Do Fences Always Work as Intended? Well, Not Always...

Dan Keller

For many years, the White House and grounds (18 acres) were protected by a 6-foot 6-inch tall fence. Then, in September of 2014, an intruder, a man with a knife, scaled the fence, sprinted across the North Lawn, and entered the White House, before being apprehended.

Alarmed by this relatively easy intrusion, Congress authorized the design and installation of a new, higher fence around the White House. In 2017, before the new fence was completed, another man carrying mace climbed the fence and roamed the White House grounds for 17 minutes before being apprehended by Secret Service Police.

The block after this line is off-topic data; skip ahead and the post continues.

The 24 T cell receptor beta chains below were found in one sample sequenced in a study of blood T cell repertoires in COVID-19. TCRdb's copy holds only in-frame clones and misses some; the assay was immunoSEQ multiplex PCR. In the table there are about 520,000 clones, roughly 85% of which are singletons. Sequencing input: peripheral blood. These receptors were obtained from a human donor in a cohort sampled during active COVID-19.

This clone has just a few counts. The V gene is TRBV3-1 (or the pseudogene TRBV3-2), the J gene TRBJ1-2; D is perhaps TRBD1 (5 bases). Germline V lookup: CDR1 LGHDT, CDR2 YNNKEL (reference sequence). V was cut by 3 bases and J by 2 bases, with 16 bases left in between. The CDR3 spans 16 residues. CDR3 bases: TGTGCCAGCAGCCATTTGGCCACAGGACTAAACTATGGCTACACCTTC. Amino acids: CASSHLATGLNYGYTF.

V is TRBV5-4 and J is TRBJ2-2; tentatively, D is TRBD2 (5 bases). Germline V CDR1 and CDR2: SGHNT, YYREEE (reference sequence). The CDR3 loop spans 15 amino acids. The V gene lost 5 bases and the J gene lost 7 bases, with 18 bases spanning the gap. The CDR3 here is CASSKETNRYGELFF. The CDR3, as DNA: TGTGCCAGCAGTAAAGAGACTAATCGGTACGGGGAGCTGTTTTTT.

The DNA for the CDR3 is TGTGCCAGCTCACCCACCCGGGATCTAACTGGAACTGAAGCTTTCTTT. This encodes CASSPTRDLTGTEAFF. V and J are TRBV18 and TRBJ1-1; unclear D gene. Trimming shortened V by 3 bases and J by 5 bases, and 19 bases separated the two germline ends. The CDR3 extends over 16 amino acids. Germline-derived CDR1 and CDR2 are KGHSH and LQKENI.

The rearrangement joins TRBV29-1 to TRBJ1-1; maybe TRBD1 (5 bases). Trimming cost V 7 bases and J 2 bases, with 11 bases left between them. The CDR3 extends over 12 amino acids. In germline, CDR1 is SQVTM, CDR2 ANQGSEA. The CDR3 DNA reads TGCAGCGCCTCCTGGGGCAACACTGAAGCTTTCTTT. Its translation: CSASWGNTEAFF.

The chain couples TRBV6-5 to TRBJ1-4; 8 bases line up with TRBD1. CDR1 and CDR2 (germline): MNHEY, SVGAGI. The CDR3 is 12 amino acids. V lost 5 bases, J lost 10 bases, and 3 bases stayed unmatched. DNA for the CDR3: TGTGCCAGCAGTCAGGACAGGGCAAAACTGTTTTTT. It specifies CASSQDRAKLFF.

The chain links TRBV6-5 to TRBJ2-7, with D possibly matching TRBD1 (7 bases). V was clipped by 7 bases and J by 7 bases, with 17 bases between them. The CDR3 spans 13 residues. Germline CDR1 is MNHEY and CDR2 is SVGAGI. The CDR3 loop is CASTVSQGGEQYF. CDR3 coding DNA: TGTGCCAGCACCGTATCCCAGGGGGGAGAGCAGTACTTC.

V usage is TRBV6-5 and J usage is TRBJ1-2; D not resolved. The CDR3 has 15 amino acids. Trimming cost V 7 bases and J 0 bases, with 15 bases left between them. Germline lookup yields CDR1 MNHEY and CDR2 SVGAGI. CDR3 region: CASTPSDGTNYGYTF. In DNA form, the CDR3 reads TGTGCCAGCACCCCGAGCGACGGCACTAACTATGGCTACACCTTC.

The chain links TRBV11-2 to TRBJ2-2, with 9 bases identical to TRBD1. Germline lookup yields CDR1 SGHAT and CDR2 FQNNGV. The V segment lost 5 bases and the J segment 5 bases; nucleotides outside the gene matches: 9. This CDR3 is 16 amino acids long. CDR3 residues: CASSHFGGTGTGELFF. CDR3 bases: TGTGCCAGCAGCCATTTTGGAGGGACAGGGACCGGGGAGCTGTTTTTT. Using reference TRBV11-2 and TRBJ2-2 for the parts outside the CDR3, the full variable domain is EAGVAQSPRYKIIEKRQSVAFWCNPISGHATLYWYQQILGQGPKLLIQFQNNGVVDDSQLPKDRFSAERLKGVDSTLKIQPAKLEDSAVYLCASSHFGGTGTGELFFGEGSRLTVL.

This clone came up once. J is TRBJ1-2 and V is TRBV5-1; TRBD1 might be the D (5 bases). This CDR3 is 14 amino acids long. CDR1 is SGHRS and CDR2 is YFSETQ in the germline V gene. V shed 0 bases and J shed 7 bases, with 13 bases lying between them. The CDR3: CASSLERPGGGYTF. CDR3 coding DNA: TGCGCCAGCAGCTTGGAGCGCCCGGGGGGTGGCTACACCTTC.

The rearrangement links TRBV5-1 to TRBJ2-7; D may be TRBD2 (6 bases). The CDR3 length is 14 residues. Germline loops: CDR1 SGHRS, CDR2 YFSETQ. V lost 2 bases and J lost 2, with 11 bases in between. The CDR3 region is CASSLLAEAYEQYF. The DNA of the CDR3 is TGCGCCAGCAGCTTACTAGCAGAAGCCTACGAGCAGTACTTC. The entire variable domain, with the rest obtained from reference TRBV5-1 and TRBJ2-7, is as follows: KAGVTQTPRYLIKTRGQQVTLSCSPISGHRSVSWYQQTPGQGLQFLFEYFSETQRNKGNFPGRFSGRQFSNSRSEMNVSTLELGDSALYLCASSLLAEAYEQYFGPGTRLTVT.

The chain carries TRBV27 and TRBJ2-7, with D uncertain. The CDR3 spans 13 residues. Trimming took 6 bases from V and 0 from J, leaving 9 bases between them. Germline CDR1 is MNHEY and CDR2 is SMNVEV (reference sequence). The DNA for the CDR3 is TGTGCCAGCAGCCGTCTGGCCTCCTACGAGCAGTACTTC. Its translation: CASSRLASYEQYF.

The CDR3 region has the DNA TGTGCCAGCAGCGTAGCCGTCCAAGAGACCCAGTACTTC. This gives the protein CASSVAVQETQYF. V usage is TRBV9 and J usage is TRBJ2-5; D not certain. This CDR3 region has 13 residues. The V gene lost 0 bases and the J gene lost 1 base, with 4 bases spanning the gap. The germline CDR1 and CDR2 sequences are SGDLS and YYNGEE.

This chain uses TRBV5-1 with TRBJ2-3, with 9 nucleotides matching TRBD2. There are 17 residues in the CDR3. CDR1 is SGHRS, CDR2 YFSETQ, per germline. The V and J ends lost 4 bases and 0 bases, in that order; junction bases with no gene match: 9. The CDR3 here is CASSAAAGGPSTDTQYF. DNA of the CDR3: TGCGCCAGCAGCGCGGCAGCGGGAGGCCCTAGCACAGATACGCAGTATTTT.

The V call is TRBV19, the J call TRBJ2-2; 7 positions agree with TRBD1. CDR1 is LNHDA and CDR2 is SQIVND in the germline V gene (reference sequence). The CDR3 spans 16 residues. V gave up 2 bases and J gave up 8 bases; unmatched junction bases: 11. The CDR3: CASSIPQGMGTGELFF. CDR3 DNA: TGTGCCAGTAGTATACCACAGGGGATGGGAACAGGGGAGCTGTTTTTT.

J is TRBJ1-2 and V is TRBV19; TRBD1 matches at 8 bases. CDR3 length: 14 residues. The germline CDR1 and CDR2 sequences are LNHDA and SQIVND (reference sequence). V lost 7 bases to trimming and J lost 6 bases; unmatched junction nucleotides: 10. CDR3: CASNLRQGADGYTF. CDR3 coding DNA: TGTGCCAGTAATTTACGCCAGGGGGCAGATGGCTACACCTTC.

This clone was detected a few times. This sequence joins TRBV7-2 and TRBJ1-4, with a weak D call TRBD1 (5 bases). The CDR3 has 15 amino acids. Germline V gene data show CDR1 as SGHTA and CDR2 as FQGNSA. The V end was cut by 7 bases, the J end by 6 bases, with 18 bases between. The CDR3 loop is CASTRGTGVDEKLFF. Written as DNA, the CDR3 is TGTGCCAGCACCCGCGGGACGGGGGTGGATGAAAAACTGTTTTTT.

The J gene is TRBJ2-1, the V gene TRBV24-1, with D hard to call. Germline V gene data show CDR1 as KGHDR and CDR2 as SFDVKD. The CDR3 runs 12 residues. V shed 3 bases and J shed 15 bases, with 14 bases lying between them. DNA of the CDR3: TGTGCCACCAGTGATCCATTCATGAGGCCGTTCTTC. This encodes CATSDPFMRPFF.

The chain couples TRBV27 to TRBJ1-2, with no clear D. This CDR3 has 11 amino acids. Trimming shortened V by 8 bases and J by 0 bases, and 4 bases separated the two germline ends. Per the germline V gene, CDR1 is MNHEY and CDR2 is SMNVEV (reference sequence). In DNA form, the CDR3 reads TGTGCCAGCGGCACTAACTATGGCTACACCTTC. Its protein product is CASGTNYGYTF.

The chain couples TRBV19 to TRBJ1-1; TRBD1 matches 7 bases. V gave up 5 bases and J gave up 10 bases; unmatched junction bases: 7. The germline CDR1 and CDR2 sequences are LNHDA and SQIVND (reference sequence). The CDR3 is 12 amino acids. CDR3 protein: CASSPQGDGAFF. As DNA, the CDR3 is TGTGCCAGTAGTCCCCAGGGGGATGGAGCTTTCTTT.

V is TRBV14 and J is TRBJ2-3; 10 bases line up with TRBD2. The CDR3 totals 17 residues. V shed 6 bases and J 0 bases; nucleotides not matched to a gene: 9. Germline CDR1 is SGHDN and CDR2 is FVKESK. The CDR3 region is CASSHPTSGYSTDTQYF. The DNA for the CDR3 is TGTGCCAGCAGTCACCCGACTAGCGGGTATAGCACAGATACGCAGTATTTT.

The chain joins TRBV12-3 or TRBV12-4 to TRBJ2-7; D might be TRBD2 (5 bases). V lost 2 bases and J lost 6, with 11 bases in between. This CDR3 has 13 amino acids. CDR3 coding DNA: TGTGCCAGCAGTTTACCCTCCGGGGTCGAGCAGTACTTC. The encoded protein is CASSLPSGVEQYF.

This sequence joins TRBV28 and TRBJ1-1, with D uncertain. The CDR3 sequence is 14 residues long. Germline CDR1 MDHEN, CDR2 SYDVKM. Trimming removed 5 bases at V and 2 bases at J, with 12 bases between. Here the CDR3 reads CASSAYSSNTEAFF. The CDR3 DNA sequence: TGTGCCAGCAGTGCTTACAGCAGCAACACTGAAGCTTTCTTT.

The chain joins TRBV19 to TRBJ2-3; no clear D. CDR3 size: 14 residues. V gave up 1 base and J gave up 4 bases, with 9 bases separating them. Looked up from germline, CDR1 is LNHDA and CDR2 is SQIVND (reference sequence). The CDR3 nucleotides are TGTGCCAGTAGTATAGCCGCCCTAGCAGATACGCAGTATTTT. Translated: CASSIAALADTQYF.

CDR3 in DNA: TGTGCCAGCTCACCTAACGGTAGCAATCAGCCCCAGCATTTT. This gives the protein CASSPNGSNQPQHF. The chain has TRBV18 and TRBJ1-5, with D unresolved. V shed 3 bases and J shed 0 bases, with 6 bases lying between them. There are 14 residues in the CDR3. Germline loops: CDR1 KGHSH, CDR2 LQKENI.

Subsequently, in 2018, a new 13-foot 1-inch tall wrought iron fence was installed around the White House, at a cost of $64 million. That should stop them! Well, not entirely.

On Tuesday, April 18, 2023, the smallest White House intruder was apprehended at 3 years old and in diapers, after somehow gaining entrance through the new fence. The toddler was quickly apprehended by the diligent White House Police and even through the possible criminal penalty is up to one year imprisonment (or 10 years if he had a weapon) was quickly reunited with his anxious parents.

He was the smallest intruder since the $64 million barrier was installed.

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